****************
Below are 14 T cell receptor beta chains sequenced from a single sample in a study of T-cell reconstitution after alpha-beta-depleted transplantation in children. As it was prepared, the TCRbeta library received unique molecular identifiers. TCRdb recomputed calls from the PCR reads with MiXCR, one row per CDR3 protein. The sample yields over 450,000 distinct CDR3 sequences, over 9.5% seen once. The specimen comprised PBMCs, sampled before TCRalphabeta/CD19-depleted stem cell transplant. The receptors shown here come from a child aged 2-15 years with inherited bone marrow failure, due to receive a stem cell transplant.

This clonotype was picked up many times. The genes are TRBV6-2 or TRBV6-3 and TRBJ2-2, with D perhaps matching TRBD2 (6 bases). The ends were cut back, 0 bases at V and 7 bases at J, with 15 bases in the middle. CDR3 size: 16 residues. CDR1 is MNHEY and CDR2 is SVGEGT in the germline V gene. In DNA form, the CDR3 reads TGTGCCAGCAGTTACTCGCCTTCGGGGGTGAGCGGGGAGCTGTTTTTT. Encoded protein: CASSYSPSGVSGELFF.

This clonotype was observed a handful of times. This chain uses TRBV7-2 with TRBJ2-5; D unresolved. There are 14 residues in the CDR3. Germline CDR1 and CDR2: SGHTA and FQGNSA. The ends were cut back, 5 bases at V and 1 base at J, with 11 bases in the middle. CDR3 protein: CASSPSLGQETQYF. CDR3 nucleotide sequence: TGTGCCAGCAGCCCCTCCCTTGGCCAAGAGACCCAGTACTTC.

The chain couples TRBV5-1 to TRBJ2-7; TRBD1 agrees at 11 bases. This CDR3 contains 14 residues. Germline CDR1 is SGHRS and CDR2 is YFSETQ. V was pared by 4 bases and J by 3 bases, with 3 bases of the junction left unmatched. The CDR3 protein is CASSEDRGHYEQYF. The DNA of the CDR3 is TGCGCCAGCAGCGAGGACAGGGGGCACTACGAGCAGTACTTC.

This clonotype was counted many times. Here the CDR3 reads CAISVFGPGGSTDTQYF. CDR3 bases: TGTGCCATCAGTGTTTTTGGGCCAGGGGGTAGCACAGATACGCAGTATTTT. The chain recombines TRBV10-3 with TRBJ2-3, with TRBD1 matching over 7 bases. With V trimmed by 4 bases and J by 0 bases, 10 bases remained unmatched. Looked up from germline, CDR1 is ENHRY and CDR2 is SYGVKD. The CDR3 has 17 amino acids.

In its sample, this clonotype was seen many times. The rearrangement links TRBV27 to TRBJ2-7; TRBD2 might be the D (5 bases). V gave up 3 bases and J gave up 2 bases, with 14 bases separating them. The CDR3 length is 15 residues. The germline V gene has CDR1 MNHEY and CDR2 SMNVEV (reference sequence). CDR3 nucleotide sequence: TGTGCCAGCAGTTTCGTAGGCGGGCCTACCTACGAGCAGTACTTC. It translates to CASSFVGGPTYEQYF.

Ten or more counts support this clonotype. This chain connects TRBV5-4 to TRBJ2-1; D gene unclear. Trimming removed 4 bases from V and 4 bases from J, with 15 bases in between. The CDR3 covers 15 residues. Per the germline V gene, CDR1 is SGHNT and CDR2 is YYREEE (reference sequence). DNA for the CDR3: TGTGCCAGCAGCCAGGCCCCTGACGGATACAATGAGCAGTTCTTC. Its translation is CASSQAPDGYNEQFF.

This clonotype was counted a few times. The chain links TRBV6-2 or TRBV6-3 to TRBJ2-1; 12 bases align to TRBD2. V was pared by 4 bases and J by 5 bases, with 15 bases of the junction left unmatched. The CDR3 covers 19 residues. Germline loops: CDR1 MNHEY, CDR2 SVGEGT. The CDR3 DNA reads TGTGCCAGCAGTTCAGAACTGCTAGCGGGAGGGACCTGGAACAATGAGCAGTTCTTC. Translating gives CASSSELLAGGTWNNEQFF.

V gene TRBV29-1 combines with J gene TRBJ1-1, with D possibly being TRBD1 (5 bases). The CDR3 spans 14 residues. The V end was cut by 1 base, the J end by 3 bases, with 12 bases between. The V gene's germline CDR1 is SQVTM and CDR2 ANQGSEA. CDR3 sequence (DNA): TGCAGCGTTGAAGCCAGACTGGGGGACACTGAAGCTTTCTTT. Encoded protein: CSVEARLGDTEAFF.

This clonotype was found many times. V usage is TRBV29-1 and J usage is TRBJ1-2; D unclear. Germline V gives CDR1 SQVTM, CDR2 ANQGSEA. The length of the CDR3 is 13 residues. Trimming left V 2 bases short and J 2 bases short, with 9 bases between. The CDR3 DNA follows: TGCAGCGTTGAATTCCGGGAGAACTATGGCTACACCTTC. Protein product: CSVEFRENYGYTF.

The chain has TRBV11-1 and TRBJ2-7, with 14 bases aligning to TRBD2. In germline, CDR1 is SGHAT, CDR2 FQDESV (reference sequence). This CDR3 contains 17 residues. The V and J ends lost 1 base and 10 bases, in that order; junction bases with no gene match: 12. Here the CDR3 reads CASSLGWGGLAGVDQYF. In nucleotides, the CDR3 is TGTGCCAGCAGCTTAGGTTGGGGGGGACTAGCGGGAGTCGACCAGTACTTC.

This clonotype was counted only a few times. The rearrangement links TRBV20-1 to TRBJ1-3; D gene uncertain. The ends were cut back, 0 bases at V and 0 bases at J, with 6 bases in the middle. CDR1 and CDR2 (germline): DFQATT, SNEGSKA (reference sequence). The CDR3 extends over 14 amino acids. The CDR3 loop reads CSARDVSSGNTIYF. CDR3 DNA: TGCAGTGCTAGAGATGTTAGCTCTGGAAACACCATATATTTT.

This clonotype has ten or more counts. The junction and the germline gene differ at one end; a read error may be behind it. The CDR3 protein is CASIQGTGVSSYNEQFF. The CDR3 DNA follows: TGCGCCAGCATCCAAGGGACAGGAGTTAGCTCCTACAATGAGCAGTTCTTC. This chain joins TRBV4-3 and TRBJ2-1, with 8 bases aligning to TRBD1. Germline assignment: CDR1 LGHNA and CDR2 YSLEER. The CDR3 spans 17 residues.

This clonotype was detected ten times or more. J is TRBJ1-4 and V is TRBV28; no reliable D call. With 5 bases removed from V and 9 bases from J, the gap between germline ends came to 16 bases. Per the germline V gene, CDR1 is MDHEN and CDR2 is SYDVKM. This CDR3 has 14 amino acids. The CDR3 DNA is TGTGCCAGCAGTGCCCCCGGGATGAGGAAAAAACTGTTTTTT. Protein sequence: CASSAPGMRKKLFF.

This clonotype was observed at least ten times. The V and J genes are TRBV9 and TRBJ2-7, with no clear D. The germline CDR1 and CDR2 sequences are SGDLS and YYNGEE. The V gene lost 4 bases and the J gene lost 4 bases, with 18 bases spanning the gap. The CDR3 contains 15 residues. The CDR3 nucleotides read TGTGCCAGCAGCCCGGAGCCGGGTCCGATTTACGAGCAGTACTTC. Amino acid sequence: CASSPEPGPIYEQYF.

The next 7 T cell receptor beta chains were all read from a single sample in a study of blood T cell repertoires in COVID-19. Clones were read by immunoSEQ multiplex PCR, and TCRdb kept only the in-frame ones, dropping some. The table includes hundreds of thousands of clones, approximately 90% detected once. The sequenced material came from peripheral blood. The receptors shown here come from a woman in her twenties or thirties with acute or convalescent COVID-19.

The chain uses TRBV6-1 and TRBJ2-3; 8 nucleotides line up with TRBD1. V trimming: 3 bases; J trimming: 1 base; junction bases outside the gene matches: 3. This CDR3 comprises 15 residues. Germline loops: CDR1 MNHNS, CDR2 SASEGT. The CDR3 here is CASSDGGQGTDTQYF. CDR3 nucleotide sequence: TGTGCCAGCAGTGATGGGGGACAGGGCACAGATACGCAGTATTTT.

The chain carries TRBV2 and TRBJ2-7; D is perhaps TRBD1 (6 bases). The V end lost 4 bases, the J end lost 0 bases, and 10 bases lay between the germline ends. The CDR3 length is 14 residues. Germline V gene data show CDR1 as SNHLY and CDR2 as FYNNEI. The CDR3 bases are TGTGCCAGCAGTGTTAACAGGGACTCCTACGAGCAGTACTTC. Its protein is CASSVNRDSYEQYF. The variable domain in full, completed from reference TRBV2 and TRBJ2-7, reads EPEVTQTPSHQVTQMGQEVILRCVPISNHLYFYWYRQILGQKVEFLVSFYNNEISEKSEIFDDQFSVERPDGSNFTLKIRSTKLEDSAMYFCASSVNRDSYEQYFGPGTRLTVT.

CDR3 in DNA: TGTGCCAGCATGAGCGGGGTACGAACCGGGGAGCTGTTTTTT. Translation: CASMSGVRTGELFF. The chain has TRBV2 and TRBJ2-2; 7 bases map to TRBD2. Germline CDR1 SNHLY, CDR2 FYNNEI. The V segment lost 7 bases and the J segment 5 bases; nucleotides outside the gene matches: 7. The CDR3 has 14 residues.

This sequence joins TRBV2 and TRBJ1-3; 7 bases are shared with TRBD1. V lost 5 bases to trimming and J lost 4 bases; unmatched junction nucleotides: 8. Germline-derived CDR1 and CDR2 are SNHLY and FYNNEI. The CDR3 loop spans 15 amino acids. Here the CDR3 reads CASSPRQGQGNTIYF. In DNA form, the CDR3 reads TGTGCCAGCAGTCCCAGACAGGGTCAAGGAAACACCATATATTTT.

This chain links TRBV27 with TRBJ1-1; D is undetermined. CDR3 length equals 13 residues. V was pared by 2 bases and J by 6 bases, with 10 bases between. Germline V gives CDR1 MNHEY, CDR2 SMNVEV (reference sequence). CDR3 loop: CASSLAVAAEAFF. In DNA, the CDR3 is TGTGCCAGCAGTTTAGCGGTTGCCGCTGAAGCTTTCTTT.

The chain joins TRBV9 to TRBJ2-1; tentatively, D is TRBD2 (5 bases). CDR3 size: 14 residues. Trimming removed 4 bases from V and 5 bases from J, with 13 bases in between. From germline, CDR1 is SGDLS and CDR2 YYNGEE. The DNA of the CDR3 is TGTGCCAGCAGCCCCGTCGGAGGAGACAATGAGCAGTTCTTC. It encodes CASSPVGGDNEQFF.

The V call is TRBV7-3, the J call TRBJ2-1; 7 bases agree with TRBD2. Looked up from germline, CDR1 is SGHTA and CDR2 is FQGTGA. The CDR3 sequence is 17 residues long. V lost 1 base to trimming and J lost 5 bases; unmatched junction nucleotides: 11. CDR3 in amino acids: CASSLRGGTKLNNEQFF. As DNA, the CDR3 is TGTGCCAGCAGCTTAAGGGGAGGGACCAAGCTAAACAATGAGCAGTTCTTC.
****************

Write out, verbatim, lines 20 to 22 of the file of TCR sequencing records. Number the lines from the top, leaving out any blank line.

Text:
This sequence joins TRBV2 and TRBJ1-3; 7 bases are shared with TRBD1. V lost 5 bases to trimming and J lost 4 bases; unmatched junction nucleotides: 8. Germline-derived CDR1 and CDR2 are SNHLY and FYNNEI. The CDR3 loop spans 15 amino acids. Here the CDR3 reads CASSPRQGQGNTIYF. In DNA form, the CDR3 reads TGTGCCAGCAGTCCCAGACAGGGTCAAGGAAACACCATATATTTT.

This chain links TRBV27 with TRBJ1-1; D is undetermined. CDR3 length equals 13 residues. V was pared by 2 bases and J by 6 bases, with 10 bases between. Germline V gives CDR1 MNHEY, CDR2 SMNVEV (reference sequence). CDR3 loop: CASSLAVAAEAFF. In DNA, the CDR3 is TGTGCCAGCAGTTTAGCGGTTGCCGCTGAAGCTTTCTTT.

The chain joins TRBV9 to TRBJ2-1; tentatively, D is TRBD2 (5 bases). CDR3 size: 14 residues. Trimming removed 4 bases from V and 5 bases from J, with 13 bases in between. From germline, CDR1 is SGDLS and CDR2 YYNGEE. The DNA of the CDR3 is TGTGCCAGCAGCCCCGTCGGAGGAGACAATGAGCAGTTCTTC. It encodes CASSPVGGDNEQFF.